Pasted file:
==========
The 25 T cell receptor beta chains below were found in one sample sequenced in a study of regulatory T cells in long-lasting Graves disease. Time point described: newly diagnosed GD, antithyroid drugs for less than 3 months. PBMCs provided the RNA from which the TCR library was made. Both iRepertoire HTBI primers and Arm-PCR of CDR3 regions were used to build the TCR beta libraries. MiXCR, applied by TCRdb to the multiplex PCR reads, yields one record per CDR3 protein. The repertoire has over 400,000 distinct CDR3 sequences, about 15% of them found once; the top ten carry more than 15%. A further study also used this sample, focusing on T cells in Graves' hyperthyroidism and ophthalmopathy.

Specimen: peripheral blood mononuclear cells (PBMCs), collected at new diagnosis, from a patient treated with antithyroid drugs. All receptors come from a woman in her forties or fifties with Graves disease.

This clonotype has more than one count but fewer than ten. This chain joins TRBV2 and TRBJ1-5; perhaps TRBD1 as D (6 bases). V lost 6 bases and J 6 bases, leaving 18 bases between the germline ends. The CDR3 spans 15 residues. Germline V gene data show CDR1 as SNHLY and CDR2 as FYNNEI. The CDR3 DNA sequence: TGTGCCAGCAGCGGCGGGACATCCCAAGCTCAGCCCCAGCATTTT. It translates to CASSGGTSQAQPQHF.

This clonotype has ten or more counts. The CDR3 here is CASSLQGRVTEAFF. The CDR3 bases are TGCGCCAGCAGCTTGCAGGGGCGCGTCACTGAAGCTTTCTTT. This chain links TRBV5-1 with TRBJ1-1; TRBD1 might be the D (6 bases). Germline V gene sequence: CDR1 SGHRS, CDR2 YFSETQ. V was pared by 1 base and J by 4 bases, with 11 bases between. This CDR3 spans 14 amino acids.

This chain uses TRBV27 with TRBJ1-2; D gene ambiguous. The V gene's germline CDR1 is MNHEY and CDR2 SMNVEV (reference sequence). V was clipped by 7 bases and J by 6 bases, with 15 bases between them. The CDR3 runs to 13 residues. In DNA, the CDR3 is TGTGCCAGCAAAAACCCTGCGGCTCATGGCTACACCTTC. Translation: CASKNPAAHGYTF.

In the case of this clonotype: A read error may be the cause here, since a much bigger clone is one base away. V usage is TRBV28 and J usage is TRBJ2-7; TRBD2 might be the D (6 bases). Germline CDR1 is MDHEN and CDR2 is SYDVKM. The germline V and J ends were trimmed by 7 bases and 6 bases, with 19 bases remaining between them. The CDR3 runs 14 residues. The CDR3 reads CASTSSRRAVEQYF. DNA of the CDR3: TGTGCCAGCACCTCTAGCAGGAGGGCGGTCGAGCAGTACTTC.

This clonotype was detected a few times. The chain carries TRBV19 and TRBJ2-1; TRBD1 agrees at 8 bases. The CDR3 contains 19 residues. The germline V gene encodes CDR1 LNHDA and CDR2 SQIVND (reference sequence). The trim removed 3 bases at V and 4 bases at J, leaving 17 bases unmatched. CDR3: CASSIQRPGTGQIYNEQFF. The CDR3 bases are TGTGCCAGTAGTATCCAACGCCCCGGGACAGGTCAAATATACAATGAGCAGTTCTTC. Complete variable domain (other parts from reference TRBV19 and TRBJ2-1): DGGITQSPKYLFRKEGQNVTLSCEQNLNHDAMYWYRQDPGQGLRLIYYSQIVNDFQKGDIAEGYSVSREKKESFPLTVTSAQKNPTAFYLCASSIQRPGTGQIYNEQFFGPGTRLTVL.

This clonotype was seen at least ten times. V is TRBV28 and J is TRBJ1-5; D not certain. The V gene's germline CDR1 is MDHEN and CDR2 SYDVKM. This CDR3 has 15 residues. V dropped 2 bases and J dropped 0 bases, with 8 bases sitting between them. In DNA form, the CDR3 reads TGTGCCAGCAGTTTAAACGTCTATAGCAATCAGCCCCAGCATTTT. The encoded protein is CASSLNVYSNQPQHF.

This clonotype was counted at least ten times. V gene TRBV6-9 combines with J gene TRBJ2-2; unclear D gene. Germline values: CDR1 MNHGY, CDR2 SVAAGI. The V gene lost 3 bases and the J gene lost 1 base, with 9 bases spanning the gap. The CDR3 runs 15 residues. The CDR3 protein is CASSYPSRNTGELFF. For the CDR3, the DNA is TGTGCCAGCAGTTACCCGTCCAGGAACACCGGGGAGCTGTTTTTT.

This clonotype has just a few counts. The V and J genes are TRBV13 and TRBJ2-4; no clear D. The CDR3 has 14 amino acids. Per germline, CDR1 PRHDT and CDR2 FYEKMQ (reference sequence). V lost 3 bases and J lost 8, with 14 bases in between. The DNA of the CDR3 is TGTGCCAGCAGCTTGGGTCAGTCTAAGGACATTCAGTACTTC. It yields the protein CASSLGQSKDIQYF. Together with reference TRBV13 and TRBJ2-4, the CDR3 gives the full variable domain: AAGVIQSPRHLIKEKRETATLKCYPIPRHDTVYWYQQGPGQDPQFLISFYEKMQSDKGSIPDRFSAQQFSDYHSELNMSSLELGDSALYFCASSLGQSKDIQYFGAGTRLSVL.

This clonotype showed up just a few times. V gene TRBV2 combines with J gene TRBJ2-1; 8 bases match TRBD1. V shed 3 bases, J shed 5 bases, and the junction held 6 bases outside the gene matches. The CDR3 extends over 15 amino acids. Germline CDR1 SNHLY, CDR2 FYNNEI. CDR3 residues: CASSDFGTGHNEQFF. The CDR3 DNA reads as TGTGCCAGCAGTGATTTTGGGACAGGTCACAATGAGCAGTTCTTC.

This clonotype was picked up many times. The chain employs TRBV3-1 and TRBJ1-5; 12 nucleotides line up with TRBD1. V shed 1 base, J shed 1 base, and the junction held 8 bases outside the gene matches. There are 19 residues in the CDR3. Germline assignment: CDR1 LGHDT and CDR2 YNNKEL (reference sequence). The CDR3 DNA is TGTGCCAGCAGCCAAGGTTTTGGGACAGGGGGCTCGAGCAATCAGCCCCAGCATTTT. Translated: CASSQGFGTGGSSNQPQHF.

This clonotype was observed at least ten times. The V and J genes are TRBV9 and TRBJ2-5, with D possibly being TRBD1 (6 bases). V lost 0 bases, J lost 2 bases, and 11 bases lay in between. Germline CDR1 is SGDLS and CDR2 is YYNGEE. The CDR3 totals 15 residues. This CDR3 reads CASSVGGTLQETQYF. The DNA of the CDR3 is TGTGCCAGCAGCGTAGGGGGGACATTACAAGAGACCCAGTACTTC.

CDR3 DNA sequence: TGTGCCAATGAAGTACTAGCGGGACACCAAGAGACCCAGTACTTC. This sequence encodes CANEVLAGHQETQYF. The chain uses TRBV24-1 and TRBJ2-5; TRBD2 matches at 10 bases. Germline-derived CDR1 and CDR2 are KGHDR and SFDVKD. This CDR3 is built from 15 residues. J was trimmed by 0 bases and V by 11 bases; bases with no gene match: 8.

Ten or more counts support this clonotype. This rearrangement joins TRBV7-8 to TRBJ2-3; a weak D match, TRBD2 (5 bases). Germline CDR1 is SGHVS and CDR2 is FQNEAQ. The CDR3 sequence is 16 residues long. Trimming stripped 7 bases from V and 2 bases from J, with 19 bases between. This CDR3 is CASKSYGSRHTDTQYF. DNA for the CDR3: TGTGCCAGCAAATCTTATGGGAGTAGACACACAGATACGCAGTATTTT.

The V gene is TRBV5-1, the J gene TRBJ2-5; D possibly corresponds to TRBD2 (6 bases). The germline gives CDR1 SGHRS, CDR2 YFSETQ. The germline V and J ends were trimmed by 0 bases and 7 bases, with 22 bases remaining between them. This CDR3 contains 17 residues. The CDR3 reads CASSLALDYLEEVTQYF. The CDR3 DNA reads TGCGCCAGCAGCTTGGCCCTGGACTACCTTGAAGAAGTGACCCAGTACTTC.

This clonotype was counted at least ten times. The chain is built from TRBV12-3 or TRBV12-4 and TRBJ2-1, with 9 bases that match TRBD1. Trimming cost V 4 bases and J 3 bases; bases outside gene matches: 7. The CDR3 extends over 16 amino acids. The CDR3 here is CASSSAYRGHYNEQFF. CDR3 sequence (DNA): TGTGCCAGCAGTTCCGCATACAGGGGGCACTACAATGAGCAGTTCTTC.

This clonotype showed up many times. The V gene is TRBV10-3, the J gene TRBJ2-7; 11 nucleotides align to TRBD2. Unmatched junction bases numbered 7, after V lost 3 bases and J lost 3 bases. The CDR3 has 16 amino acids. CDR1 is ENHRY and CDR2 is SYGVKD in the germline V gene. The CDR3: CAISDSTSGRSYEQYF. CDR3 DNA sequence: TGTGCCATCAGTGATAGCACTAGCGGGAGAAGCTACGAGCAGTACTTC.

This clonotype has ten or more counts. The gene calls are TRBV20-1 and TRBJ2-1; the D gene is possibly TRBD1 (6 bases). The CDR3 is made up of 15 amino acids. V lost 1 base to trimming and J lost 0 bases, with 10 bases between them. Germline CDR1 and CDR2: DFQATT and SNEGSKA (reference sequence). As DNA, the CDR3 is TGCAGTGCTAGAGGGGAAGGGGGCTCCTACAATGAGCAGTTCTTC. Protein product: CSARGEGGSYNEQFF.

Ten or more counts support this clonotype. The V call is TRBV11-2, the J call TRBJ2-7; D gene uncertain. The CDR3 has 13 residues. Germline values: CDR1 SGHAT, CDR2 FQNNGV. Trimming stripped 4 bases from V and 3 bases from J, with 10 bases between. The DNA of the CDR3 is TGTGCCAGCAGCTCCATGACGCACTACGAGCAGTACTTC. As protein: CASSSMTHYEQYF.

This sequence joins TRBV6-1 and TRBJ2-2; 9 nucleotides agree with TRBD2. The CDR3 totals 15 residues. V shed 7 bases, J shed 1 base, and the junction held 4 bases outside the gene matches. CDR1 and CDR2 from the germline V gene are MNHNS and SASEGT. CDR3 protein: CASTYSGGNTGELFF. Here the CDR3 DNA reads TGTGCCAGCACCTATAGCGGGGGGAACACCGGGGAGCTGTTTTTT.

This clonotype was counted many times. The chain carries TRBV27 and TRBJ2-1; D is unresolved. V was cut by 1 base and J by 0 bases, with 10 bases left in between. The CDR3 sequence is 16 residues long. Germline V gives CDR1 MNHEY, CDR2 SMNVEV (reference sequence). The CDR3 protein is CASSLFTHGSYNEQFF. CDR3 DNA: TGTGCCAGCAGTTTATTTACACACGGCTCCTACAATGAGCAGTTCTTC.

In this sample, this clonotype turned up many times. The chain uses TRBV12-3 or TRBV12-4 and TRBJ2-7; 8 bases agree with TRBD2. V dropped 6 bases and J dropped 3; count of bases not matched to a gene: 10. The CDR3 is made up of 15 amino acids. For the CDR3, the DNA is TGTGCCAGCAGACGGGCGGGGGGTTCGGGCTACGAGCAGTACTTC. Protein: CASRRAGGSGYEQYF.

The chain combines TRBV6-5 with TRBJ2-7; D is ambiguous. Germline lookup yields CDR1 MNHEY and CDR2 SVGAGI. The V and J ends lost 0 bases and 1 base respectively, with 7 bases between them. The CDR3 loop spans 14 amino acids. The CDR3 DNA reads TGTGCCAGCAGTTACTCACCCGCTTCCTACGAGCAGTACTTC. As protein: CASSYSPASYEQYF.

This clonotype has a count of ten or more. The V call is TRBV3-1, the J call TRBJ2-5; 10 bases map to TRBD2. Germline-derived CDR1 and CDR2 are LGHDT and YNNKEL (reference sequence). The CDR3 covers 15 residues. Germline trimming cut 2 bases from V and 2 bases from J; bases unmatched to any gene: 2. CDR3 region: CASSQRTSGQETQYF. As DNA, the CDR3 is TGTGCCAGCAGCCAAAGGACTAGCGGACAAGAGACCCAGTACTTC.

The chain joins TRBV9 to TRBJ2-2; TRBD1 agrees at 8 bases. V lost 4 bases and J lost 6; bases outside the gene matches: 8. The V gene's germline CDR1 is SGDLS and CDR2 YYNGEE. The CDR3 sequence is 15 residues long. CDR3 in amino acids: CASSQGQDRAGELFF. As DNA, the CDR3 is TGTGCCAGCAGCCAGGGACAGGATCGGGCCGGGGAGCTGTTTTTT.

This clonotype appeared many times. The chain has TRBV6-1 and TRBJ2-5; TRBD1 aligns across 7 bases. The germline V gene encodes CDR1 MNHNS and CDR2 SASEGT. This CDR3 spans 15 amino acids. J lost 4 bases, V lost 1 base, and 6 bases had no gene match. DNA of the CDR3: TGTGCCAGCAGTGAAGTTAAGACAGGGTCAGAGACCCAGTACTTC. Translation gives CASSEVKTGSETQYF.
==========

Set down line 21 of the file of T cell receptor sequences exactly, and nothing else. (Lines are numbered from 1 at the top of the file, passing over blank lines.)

This sequence joins TRBV6-1 and TRBJ2-2; 9 nucleotides agree with TRBD2. The CDR3 totals 15 residues. V shed 7 bases, J shed 1 base, and the junction held 4 bases outside the gene matches. CDR1 and CDR2 from the germline V gene are MNHNS and SASEGT. CDR3 protein: CASTYSGGNTGELFF. Here the CDR3 DNA reads TGTGCCAGCACCTATAGCGGGGGGAACACCGGGGAGCTGTTTTTT.